The Magazine

To Board or Not to Board?

That is a question to be decided in Washington, not by the U.N. Security Council.

Jul 13, 2009, Vol. 14, No. 40 • By JEREMY RABKIN and MARIO LOYOLA
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For more than a week now, U.S. warships have been tailing a North Korean vessel suspected of carrying illegal weapons while it sails round in circles off the coast of China. The latest U.N. Security Council resolution on North Korea (RES. 1874) has proved to be nothing to laugh at, and may well have led Burma--the ship's supposed destination--to revoke its invitation for a North Korean port call. That, in turn, may soon compel Pyongyang to bring the vessel back to home port.

Resolution 1874 allows our navy to board North Korean ships, but only if North Korea agrees, which is not very likely. A ship, though, in effect consents to inspection when it requests permission to dock in a foreign port, and the resolution directs host countries to inspect any vessels suspected of carrying illegal North Korean weapons and to deny them fuel and water until the grounds for suspicion are dispelled. That is new, and it could well have created a serious problem for North Korea. After many days heading south, the vessel is now--very slowly--heading back north again, and may soon run out of fuel. So far, so good.

What's not so good is the ubiquity, in reports and official statements, of arguably the most unfortunate word in the lexicon of American diplomacy: "authorization." In order to secure support for the resolution, Susan Rice, the new U.S. ambassador to the United Nations, agreed that it would not "authorize the use of force" to interdict any suspect North Korean vessel. The implication is that without the Security Council's authorization, forcible interdiction would be illegal.

If you don't see how that can be a problem, just remember what happened in 2003 when we promised Tony Blair that we would seek a "second resolution authorizing force" against Iraq and then followed him straight into an ambush in the Security Council. It hardly mattered that according to the State Department, force was already authorized and a second resolution would only be icing on the cake. We agreed to seek authorization, failed to get it, and then invaded anyway. It was a diplomatic disaster, with strategic consequences that are still being felt.

The United States does have good reason to hesitate before interfering with foreign ships on the high seas. In the earliest years of the American nation, vindicating "freedom of the seas" was the highest priority of our foreign policy, considered even more pressing than the final definition of our borders. Now, as we are trying to make it as difficult as possible for North Korea to navigate freely in the "global commons," international compliance with the sanctions regime could fall apart if the United States is not the first to uphold the freedom of the seas.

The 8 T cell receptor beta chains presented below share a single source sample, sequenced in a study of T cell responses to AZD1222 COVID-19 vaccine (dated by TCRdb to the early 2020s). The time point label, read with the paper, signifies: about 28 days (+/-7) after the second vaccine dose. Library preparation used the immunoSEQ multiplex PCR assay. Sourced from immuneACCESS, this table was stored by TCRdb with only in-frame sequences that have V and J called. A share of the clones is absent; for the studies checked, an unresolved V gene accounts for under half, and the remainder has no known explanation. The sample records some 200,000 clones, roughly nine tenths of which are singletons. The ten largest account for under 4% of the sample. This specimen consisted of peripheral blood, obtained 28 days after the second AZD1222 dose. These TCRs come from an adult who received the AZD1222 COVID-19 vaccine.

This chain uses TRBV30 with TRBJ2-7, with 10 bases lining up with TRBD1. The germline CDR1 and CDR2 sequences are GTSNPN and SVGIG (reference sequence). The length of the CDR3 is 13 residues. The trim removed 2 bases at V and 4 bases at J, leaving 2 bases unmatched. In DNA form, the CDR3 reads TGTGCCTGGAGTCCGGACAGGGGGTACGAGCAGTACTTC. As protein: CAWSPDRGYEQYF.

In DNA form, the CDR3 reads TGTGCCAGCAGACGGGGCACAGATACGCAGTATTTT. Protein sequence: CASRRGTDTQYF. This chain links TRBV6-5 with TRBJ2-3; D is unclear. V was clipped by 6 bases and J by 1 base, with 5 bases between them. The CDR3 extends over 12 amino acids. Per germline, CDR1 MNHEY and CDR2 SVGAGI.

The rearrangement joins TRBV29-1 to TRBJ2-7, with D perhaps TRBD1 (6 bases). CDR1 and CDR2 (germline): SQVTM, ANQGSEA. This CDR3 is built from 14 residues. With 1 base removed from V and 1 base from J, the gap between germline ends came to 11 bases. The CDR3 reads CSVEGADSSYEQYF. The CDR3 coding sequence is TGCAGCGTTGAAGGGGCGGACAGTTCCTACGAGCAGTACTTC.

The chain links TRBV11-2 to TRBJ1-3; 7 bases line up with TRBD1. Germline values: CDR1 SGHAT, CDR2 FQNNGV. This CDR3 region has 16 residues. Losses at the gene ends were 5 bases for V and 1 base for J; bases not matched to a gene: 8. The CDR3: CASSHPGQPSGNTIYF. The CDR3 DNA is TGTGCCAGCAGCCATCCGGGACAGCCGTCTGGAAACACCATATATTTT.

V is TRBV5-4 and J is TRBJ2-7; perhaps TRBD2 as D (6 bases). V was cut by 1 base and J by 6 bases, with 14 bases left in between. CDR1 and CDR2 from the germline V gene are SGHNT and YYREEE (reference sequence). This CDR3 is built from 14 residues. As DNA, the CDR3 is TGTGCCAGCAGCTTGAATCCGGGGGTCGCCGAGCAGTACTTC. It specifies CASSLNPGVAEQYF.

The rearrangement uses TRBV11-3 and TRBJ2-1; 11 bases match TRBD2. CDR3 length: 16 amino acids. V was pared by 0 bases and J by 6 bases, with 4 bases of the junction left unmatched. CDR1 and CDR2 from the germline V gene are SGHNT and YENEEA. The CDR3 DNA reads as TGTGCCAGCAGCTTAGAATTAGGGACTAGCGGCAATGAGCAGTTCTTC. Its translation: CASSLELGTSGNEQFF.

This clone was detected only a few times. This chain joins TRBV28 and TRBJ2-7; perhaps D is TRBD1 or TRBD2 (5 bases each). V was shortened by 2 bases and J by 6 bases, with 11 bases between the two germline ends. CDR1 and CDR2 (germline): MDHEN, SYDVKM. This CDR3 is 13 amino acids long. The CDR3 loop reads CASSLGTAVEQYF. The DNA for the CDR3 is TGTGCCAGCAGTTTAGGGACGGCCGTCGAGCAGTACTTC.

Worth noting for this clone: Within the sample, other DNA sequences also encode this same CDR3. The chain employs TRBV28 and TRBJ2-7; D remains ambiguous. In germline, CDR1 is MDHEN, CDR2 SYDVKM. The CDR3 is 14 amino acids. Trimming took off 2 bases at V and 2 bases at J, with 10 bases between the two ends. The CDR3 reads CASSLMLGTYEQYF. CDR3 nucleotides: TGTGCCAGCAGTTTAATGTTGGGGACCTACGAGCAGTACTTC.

But that does not mean we should give up the rights we actually have, especially not that of self-defense.

Consider the Cuban Missile Crisis. When it was discovered that the Soviets were setting up nuclear missiles in Cuba, President Kennedy ordered a "quarantine" of the island, requiring all ships sailing in waters around Cuba to submit to U.S. naval inspection or leave the area. Kennedy's threat to use force against Soviet warships violating the quarantine was probably the closest the world ever came to nuclear war.

But such a naval blockade had not been "authorized" by the Security Council. The American Journal of International Law published a commentary at the time ("on behalf of the board of editors") arguing that the quarantine was contrary to international law as it had not been "authorized" by the Security Council. Kennedy would have none of it. "We, of course, keep to ourselves and hold to ourselves," he said at a press conference, "under the United States Constitution, and under the laws of international law, the right to defend our security."

The U.N. Charter was adopted at the San Francisco Conference of 1945, in which the 50 victors of World War II took up a draft treaty devised mainly by the Russians, British, and Americans the year before. As proposed in that draft, the key prohibition on the use of force required states to "refrain in their international relations from the threat or use of force . . . in any manner inconsistent with the Purposes of the United Nations"--purposes which included "the prevention and removal of threats to the peace."